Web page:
Henri Nouwen says that Christian leadership is "downward mobility ending on a cross." Whoa! I’m not so sure I’m really cut out for that. I’ve always felt that it’s the call of every Christian to be a leader in the sense that they should be the influencers rather than the influenced. I believe that with the Holy Spirit this is something we are all capable of, but Nouwen’s definition is so much more intense than just being an influencer.
I went to my first “leadership” class last night. Mike Ayers is the teacher and I’ll have him for the rest of the year. My first impressions of him are really good. There were lots of things he talked about last night that were powerful, but the main thing I wanted to share today was this: He defined a leader as “A person with character and competence to influence people to God-honoring objectives.” He went on to explain that sometimes your skills/competence can take you where your character can’t keep you. I thought this was a great explanation, ’cause I’ve certainly seen people get into positions where they couldn’t handle things and their character was compromised. Then, it’s a real mess. That’s why all those TV preachers end up having affairs and stealing money and stuff. I wonder if it can be the other way around? Can your character get you places that your skills can’t keep you? I only say this ’cause I’ve also witnessed people who have really great hearts, that simply don’t have the skills to lead. Anyway, we’re going to be studying a method of leadership that comes directly Jesus’ life. As he trained and led the disciples, we will learn to lead others.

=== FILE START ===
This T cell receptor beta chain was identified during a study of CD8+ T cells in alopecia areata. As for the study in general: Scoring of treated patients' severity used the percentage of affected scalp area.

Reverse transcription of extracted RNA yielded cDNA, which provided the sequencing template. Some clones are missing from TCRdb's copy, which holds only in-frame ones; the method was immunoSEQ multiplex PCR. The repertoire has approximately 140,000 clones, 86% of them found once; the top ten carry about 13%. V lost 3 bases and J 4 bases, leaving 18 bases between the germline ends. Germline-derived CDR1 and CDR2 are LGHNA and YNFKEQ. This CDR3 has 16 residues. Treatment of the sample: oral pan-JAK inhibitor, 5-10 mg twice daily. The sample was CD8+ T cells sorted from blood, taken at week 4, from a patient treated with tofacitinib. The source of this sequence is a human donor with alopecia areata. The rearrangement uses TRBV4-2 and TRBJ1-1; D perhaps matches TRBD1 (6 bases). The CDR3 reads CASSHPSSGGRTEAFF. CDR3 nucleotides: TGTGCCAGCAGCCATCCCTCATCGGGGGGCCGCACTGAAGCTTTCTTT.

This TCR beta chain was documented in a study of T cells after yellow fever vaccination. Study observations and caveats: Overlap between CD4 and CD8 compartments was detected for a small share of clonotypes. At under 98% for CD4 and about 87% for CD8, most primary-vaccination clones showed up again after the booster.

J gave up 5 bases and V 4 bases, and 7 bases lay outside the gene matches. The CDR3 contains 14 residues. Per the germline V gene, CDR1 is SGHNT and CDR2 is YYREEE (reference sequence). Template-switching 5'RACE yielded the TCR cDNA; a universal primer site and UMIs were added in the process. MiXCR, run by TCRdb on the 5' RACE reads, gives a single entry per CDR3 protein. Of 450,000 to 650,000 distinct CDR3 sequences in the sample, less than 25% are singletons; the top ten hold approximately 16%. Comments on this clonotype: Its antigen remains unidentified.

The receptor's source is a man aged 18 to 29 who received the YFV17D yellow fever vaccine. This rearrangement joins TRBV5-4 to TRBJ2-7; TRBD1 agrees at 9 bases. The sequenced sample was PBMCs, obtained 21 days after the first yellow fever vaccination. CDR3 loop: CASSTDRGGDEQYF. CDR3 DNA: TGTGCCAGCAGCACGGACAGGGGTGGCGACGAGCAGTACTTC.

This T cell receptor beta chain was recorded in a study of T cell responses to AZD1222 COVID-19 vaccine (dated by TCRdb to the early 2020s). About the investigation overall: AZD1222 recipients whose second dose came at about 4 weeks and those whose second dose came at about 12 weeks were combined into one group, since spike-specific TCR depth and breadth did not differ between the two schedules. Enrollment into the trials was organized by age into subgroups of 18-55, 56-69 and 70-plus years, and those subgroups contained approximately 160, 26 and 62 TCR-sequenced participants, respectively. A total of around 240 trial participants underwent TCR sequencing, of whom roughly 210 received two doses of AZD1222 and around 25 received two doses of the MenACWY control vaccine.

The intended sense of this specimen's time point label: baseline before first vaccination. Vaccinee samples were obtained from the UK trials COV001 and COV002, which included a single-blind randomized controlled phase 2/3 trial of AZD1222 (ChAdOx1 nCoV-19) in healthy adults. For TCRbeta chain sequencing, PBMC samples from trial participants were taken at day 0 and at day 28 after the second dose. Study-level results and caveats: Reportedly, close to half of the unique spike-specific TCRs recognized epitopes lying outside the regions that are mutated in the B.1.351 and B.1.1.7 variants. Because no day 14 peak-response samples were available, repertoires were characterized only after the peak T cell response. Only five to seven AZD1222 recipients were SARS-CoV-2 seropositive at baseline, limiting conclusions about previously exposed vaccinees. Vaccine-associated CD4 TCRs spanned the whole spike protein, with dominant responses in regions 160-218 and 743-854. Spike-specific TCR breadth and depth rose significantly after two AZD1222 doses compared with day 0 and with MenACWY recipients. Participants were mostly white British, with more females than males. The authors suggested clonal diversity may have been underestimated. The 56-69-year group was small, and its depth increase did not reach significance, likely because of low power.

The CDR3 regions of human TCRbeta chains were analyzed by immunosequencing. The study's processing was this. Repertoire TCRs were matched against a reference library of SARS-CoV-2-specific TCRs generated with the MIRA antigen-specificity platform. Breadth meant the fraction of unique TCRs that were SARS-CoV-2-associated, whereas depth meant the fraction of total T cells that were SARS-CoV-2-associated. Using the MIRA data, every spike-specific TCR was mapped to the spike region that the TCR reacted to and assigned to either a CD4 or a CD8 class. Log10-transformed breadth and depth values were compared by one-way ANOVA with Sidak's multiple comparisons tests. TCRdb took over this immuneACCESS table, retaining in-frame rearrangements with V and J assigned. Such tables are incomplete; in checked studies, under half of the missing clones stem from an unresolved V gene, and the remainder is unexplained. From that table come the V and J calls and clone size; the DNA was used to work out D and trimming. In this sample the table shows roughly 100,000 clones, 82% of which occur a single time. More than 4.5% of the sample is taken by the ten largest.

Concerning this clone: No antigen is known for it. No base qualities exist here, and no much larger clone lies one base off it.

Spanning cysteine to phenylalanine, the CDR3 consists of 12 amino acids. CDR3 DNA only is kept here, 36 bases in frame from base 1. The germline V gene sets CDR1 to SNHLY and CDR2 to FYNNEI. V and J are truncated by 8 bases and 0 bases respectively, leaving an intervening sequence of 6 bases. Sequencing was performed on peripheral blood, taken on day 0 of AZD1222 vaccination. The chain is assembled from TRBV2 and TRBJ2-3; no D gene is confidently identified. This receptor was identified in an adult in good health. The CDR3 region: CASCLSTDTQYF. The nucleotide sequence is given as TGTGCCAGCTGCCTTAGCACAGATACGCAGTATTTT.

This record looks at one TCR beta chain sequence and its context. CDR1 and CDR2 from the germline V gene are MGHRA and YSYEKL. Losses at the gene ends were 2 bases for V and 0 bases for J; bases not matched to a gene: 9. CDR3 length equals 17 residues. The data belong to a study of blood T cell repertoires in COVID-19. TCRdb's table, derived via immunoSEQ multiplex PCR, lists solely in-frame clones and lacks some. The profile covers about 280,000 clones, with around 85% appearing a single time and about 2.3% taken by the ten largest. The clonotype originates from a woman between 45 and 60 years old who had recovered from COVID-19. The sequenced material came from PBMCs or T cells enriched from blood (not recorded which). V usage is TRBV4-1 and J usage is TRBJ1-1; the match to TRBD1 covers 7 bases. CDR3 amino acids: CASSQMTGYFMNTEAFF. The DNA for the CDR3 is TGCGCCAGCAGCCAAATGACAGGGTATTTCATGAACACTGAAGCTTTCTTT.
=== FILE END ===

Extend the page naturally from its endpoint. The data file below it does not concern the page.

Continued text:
I’m also excited about these classes because Mike is a church planter. Since that’s something I wanna be a part of someday, I think he’ll be a great guy to learn from. I hope I can have the chance to sit down with him and talk about it all sometime during this next year.
Cosmological Argument – Since the world exists and something cannot come from nothing, God must exist.
Teleological Argument – Since the world is ordered and logically arranged, there must be an intelligent organizer. There must be a master architect since the world evidences intelligence, purpose, and harmony. Ps 8:3-4; 19:1-4 testify that creation itself speaks of God. The idea that this kind of organization could happen by accident (as Evolution proclaims) is like a tornado ripping through a junkyard and assembling a Boeing 747.
Anthropological Argument – There are things within man (intellect, sensibility, will, conscience, and inherent belief in a creator) which could never have found their origin in some “blind force,” therefore God must exist. Man is not simply a physical being, but he is emotional and spiritual – this speaks of God.
Moral Argument – If man is only biological, why does he have a sense of right and wrong? It must be from God. Man is different from all the rest of creation in this way. Recognition of moral standards are found in every culture, yet could never be attributed to any sort of evolutionary process.
Ontological Argument – This one isn’t as strong as the others, but it basically suggests that since every culture (all men) have had an awareness of God, then God must have placed that idea in humanity. Therefore, He exists. Anselm (1033-1109) was the first proponent of this view.
How does this affect me? As a youth minister, I get these kinds of questions/challenges all the time. I’d say it’s actually one of the favorite topics, among our students. I enjoy these conversations because these arguments are pretty strong and they can lead into some great evangelism-type situations.
(Info from “The Moody Handbook of Theology” by Paul Enns, pg 183-185)